Saturday, April 01, 2006

Seeing the Assassin's Mace in a Mirror

America is well ahead of China in overall military technology and capability. So China, it is sometimes said, is looking for a silver bullet solution--a so-called Assassin's Mace--that will nullify our existing advantages.

One proposed mace is the ability to target our aircraft carriers without building a blue water navy of their own. Long-range anti-ship missiles on subs and surface ships are one method, of course. This is pretty conventional thinking.

Another is more ambitious:

The PLA’s historic penchant for secrecy and surprise, when combined with known programs to develop highly advanced technologies that will lead to new and advanced weapons, leads to the conclusion that the PLA is seeking [to] field new weapon systems that could shock an adversary and accelerate their defeat. In the mid-1990s former leader Jiang Zemin re-popularized an ancient Chinese term for such weapons, “Shashaojian,” translated most frequently as “Assassin’s Mace,” or “silver bullet” weapons.

One potential Shashoujian is identified by the [DOD’s 2005 report on China military power]: a maneuvering ballistic missile design to target U.S. naval forces. In 1996 a Chinese technician revealed that a “terminal guidance system” that would confer very high accuracy was being developed for the DF-21 [intercontinental ballistic missile, or ICBM]. Such a system could employ a radar similar to the defunct U.S. Pershing-2 MRBM or could employ off-board sensors with rapid data-links to the missile tied to satellite-navigation systems. Nevertheless, should such missiles be realized they will pose a considerable threat as the U.S. Navy is not yet ready to deploy adequate missile defenses.

A separate observer states:

Land-based conventional tipped ballistic missiles with maneuverable (MarV) warheads that can hit ships at sea.... would be a Chinese “assassin’s mace” sort of capability — something impossible to deal with today, and very difficult under any circumstances if one is forced to defend by shooting down ballistic missiles. The capability is dependent on Beijing’s ability to put together the appropriate space-based surveillance, command, and targeting architecture necessary to make this work.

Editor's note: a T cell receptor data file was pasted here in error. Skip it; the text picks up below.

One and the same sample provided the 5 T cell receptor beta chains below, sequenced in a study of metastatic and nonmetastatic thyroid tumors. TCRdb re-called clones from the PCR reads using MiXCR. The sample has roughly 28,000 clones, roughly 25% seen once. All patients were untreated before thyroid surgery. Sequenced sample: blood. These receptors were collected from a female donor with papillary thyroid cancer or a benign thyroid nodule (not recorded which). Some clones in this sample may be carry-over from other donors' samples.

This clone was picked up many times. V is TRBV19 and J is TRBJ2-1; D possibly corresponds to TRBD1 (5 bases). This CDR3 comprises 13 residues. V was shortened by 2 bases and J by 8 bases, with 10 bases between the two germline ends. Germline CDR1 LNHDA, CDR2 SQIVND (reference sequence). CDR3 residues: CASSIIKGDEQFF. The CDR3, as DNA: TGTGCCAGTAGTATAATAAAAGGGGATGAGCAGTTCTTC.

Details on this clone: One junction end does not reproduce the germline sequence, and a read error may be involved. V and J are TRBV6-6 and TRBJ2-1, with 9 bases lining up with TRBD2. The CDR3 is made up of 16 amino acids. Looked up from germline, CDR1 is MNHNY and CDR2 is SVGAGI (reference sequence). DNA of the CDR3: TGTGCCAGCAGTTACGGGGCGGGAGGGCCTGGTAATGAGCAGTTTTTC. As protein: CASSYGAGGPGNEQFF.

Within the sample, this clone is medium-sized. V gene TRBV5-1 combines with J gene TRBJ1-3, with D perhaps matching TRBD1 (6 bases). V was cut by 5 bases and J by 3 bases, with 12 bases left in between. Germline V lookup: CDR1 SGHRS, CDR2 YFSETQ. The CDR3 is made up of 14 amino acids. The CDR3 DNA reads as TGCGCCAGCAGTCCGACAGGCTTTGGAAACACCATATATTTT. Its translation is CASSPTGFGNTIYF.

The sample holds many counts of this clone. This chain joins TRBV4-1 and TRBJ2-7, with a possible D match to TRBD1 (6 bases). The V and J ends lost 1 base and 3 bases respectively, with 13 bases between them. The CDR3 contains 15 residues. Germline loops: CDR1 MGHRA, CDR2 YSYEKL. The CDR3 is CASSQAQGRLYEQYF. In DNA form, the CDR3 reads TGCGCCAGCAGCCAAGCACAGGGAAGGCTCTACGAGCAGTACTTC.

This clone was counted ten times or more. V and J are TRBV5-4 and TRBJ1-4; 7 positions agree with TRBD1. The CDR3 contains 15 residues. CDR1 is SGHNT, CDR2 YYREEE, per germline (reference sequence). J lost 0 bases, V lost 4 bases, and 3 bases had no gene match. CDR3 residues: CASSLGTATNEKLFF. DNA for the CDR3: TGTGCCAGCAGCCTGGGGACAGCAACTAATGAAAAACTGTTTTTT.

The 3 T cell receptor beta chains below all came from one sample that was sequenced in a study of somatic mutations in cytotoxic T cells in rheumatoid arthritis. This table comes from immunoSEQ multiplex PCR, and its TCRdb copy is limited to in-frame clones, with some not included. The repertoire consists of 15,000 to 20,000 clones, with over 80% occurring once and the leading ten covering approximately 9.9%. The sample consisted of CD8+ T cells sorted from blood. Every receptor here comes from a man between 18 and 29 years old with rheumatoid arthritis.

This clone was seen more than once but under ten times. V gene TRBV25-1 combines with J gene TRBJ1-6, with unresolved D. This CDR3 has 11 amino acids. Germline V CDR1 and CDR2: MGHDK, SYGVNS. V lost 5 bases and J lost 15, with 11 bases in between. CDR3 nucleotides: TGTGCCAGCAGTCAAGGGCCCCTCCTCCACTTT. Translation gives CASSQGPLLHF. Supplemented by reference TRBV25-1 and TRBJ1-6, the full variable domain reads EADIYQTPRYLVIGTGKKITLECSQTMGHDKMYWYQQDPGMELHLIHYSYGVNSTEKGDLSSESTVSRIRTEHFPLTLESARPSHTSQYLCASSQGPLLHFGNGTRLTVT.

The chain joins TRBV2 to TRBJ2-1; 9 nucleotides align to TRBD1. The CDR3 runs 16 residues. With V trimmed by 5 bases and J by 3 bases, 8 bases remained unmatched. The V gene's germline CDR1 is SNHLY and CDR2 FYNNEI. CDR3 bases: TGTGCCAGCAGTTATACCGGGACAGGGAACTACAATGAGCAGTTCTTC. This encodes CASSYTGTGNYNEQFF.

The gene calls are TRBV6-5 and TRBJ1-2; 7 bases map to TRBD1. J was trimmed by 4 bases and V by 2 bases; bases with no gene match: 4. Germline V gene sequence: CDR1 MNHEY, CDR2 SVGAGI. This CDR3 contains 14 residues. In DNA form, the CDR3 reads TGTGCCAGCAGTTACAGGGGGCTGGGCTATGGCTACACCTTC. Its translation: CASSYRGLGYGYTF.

One more observer states:

There is yet another exceedingly important chapter being written in the [PLA] ballistic-missile saga. China is trying to move rapidly in developing ballistic missiles that could hit ships at sea at MRBM [medium-range ballistic missile] ranges — in other words, to threaten carriers beyond the range at which they could engage Chinese forces or strike China. Among its other advantages for China, this method of attack avoids altogether the daunting prospect of having to cope with the U.S. Navy submarine force — as anti-submarine warfare is a big Chinese weakness. Along with these efforts to develop ballistic missiles to hit ships, they are, of course, working diligently to perfect the means to locate and target our carrier strike groups (CSGs). In that regard, an imperfect or rudimentary (fishing boats with satellite phones) means of location and targeting might be employed even earlier than the delay of several more years likely needed to perfect more reliable and consistent targeting of ships. Chinese missile specialists are writing openly and convincingly of MaRV’d ballistic missiles (missiles with maneuverable reentry vehicles) that maneuver both to defeat defenses and to follow the commands of seekers that spot the target ships. There seems little doubt that our naval forces will face this threat long before the Taiwan issue is resolved.

It is interesting to me that in a discussion of Chinese efforts to develop a means of short-circuiting our advantage at sea and in naval air power that rely on our superior technology (and enabled by our training, more importantly), the analysis says China will rely on a technological solution to target our carriers at sea. The analysis says the Chinese--while trying to nullify our technological edge--will themselves rely on technology to solve the targeting problem with complex and expensive satellite and communications networks. Civilian ships spread out with simple communications gear are given as an unconventional work-around to the targeting problem.

Let me offer a non-Manhattan Project-style and unconventional solution to China's targeting problem. What if Chinese agents placed a signalling device on the keel of an American aircraft carrier while in port? Or a homing device in the galley's coffee machine before it is installed? Or buried in the storage bins of some bulk product? What if the Chinese maneuvering ballistic missiles were designed to home in on the signal of such a device and the Chinese had a means to turn on the device when needed?

Simple. Low tech. And utterly devastating if the Chinese actually get homing ballistic missiles before we get missile defenses at sea capable of shooting down ballistic missiles.

I don't know if planting homing devices on our carriers is possible, but as long as we are looking at asymmetrical means of fighting our forces, let's think outside our technological frame of mind for how China might create such an assassin's mace.